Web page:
Josh Addo-Carr's Race With Indigenous Boarding Home
NSW players visit flourishing foundation
NRL PHOTOS: Grant Trouville
NSW Blues and Storm winger Josh Addo-Carr spent some time away from his Origin I preparation, visiting an accomodation in Townsville in support for young Aboriginal and Torres Strait Islander students along with NSW teammates.
As the star player - nicknamed 'Fox' - was challenged by one of the students to a foot race, it brought back unneeded memories for Blues coach Brad Fittler.
“Josh Addo-Carr was asked to have a race, and I've just gone no - Tommy Turbo." Fittler said.
The Blues coach joked about not wanting another Tom Trbojevic moment days away from the series, after Trbojevic aggravated an injury competing in a late-night foot race earlier in the year down the Manly Corso.
The NSW Squad was in enemy territory ahead of Wednesday night's opener, as Addo-Carr and teammates visited the NRL's Cowboys house - a place for kids to receive an education, and break the prevalence of drugs and alcohol in their communities.
Despite the proximity to Origin I, Addo-Carr was delighted to share time with the students upon visiting the NRL community house, the 25-year-old came away full of joy.
Vision provided by the NRL showed kids having a race with the player Gus Gould whimsically named 'the fastest man on the planet', as teammate Latrell Mitchell played basketball, displaying his dunking skills.
Addo-Carr says the league should look to mirror what's been done in Townsville, and develop a club-affiliated program for Indigenous kids in NSW.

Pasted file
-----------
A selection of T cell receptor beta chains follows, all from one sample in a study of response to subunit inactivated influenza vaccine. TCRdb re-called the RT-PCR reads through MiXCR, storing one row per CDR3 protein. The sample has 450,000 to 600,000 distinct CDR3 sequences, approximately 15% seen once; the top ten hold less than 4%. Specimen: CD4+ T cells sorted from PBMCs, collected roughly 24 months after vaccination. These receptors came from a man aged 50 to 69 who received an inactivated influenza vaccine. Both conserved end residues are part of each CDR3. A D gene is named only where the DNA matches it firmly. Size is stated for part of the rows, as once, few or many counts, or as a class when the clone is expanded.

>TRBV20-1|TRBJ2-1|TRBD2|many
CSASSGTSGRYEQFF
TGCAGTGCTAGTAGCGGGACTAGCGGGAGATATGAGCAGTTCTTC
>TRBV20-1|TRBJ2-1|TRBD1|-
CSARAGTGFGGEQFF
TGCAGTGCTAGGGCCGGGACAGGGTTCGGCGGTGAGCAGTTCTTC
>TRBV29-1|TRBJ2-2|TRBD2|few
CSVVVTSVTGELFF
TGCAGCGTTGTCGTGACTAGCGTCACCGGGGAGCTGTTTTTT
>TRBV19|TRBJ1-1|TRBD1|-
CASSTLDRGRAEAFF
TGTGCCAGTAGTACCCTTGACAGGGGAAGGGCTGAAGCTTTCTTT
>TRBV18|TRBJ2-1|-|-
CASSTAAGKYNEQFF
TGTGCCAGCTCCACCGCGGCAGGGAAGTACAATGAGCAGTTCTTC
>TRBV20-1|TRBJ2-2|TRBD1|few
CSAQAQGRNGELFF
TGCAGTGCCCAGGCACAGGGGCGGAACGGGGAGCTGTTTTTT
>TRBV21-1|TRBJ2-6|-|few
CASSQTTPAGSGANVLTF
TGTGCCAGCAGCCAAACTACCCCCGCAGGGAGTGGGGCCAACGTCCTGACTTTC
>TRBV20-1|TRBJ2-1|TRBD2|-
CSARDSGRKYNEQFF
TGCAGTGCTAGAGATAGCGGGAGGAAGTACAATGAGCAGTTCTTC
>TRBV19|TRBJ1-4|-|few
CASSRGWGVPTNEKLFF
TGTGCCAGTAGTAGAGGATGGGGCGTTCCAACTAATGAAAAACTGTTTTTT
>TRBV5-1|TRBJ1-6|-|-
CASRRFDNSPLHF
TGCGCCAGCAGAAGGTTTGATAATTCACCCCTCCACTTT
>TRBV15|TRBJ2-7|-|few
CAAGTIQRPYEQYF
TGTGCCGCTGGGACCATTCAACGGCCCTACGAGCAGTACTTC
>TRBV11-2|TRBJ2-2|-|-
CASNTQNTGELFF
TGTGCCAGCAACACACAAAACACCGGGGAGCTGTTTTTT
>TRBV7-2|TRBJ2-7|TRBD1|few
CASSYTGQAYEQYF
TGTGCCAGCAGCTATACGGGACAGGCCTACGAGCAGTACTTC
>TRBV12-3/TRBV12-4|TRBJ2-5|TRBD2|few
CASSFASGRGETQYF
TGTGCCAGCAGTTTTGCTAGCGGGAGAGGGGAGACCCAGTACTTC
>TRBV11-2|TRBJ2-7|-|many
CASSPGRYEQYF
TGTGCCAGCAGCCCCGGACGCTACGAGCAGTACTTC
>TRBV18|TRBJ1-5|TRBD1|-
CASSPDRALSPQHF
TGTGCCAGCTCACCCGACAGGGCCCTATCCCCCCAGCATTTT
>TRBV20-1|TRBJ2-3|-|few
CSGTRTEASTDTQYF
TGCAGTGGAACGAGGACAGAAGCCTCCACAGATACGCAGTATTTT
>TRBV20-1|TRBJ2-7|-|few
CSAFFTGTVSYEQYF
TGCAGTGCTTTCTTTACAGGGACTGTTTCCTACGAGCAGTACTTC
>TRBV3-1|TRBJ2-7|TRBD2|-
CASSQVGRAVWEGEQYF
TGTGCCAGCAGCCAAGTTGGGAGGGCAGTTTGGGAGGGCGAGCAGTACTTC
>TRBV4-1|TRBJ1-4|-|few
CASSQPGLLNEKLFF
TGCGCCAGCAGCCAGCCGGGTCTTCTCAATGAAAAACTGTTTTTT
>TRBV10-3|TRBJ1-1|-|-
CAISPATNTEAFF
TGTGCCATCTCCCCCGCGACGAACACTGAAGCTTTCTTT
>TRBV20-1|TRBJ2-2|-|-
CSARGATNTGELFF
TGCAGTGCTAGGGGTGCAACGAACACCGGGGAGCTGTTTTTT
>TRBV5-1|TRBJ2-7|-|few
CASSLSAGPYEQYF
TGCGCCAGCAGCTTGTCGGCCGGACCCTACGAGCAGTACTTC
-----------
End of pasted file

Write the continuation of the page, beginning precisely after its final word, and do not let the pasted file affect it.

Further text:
"They've got something special there - you can see how hard they're working and studying and that just feels like a family environment," Addo-Carr told AAP.
"They're all from remote communities around Queensland and I think we need something like that down in New South Wales because I know what it's like moving away from home and not being around your own people.
"Seeing the young Indigenous kids with all their smiles... I was probably more happy than them."
Joined by coach Brad Fittler and Jack Wighton, the students made the the Indigenous NRL stars feel right at home despite being on Queensland soil.
The foundation, backed by Queensland government and the league, provides accommodation and support for young Indigenous kids across the state.
It also provides students with accommodation, stability and support for those who have been moved away for better opportunities.
The home accommodates 55 young Indigenous men at the boys campus, with a girls campus housing 30 young women.
Mitchell was taken-aback by the love and energy the day brought to visiting players.
“This is why we play footy,” Mitchell told SMH.
“The reaction of the kids, we’re giving them hope. They’ve come down here for an opportunity and away from their communities where they can’t get that opportunity.
“It’s unbelievable how they’ve got this set-up. I’m blessed to see this myself. I’ve got goosebumps just being here. There’s a great energy.
“The government and Cowboys should be really proud of what they have done here. To see all the Queenslanders, I think we’ve turned a few of them into NSW fans for the night, which is a mad thing.”
Although a nervous Blues coach didn't want his star players to be challenged with a last-minute injury, there's no denying he's pleased to have the fastest man in the game on his side heading into the almighty first game.
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